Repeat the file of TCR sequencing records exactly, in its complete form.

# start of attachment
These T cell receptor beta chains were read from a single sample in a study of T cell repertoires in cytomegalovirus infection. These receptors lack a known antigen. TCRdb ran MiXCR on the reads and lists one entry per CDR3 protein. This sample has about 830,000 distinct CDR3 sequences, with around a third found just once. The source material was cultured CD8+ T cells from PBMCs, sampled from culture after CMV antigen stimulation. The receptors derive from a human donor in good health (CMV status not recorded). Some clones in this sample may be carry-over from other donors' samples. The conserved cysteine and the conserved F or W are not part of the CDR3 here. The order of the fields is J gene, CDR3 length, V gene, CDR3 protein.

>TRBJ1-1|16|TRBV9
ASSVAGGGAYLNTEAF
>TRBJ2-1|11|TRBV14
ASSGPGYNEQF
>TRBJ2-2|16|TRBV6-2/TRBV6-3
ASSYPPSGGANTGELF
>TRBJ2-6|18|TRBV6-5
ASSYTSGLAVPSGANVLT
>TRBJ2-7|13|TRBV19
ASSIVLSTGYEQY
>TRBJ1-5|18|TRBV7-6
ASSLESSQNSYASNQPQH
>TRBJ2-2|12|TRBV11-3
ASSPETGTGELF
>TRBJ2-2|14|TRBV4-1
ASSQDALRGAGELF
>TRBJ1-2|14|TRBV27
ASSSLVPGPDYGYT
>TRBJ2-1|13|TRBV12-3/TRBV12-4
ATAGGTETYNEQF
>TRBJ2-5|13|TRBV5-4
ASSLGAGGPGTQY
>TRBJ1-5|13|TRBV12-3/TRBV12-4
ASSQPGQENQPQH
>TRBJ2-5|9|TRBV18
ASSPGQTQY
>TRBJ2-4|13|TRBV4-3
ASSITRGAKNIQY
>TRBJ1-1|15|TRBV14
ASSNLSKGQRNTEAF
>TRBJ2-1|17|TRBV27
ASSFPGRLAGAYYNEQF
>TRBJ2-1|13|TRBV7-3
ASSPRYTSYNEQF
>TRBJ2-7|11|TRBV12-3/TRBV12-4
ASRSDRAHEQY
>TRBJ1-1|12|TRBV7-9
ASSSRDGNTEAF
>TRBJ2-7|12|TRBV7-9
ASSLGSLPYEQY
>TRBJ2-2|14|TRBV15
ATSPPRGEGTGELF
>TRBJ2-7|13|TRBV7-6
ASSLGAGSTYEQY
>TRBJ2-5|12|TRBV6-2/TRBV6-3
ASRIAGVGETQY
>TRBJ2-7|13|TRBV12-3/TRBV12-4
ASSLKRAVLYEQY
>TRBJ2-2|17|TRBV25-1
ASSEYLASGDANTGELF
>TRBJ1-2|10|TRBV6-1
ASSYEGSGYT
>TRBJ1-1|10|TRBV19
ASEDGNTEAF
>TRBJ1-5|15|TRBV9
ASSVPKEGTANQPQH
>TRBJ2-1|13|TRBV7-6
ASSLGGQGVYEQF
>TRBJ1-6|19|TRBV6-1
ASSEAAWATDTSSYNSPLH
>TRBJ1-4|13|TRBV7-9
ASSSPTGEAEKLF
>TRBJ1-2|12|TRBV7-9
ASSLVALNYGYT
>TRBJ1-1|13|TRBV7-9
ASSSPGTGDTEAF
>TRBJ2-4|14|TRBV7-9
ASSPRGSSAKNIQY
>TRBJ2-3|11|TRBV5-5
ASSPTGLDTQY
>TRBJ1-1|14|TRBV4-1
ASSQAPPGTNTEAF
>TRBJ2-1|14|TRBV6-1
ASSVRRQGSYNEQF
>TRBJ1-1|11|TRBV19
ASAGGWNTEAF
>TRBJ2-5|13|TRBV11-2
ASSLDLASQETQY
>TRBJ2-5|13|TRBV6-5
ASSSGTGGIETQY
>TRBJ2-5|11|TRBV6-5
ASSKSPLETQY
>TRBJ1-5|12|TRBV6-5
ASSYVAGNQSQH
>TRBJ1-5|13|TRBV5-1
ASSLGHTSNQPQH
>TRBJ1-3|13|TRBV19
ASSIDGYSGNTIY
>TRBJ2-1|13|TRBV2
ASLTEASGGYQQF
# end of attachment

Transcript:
These T cell receptor beta chains were read from a single sample in a study of T cell repertoires in cytomegalovirus infection. These receptors lack a known antigen. TCRdb ran MiXCR on the reads and lists one entry per CDR3 protein. This sample has about 830,000 distinct CDR3 sequences, with around a third found just once. The source material was cultured CD8+ T cells from PBMCs, sampled from culture after CMV antigen stimulation. The receptors derive from a human donor in good health (CMV status not recorded). Some clones in this sample may be carry-over from other donors' samples. The conserved cysteine and the conserved F or W are not part of the CDR3 here. The order of the fields is J gene, CDR3 length, V gene, CDR3 protein.

>TRBJ1-1|16|TRBV9
ASSVAGGGAYLNTEAF
>TRBJ2-1|11|TRBV14
ASSGPGYNEQF
>TRBJ2-2|16|TRBV6-2/TRBV6-3
ASSYPPSGGANTGELF
>TRBJ2-6|18|TRBV6-5
ASSYTSGLAVPSGANVLT
>TRBJ2-7|13|TRBV19
ASSIVLSTGYEQY
>TRBJ1-5|18|TRBV7-6
ASSLESSQNSYASNQPQH
>TRBJ2-2|12|TRBV11-3
ASSPETGTGELF
>TRBJ2-2|14|TRBV4-1
ASSQDALRGAGELF
>TRBJ1-2|14|TRBV27
ASSSLVPGPDYGYT
>TRBJ2-1|13|TRBV12-3/TRBV12-4
ATAGGTETYNEQF
>TRBJ2-5|13|TRBV5-4
ASSLGAGGPGTQY
>TRBJ1-5|13|TRBV12-3/TRBV12-4
ASSQPGQENQPQH
>TRBJ2-5|9|TRBV18
ASSPGQTQY
>TRBJ2-4|13|TRBV4-3
ASSITRGAKNIQY
>TRBJ1-1|15|TRBV14
ASSNLSKGQRNTEAF
>TRBJ2-1|17|TRBV27
ASSFPGRLAGAYYNEQF
>TRBJ2-1|13|TRBV7-3
ASSPRYTSYNEQF
>TRBJ2-7|11|TRBV12-3/TRBV12-4
ASRSDRAHEQY
>TRBJ1-1|12|TRBV7-9
ASSSRDGNTEAF
>TRBJ2-7|12|TRBV7-9
ASSLGSLPYEQY
>TRBJ2-2|14|TRBV15
ATSPPRGEGTGELF
>TRBJ2-7|13|TRBV7-6
ASSLGAGSTYEQY
>TRBJ2-5|12|TRBV6-2/TRBV6-3
ASRIAGVGETQY
>TRBJ2-7|13|TRBV12-3/TRBV12-4
ASSLKRAVLYEQY
>TRBJ2-2|17|TRBV25-1
ASSEYLASGDANTGELF
>TRBJ1-2|10|TRBV6-1
ASSYEGSGYT
>TRBJ1-1|10|TRBV19
ASEDGNTEAF
>TRBJ1-5|15|TRBV9
ASSVPKEGTANQPQH
>TRBJ2-1|13|TRBV7-6
ASSLGGQGVYEQF
>TRBJ1-6|19|TRBV6-1
ASSEAAWATDTSSYNSPLH
>TRBJ1-4|13|TRBV7-9
ASSSPTGEAEKLF
>TRBJ1-2|12|TRBV7-9
ASSLVALNYGYT
>TRBJ1-1|13|TRBV7-9
ASSSPGTGDTEAF
>TRBJ2-4|14|TRBV7-9
ASSPRGSSAKNIQY
>TRBJ2-3|11|TRBV5-5
ASSPTGLDTQY
>TRBJ1-1|14|TRBV4-1
ASSQAPPGTNTEAF
>TRBJ2-1|14|TRBV6-1
ASSVRRQGSYNEQF
>TRBJ1-1|11|TRBV19
ASAGGWNTEAF
>TRBJ2-5|13|TRBV11-2
ASSLDLASQETQY
>TRBJ2-5|13|TRBV6-5
ASSSGTGGIETQY
>TRBJ2-5|11|TRBV6-5
ASSKSPLETQY
>TRBJ1-5|12|TRBV6-5
ASSYVAGNQSQH
>TRBJ1-5|13|TRBV5-1
ASSLGHTSNQPQH
>TRBJ1-3|13|TRBV19
ASSIDGYSGNTIY
>TRBJ2-1|13|TRBV2
ASLTEASGGYQQF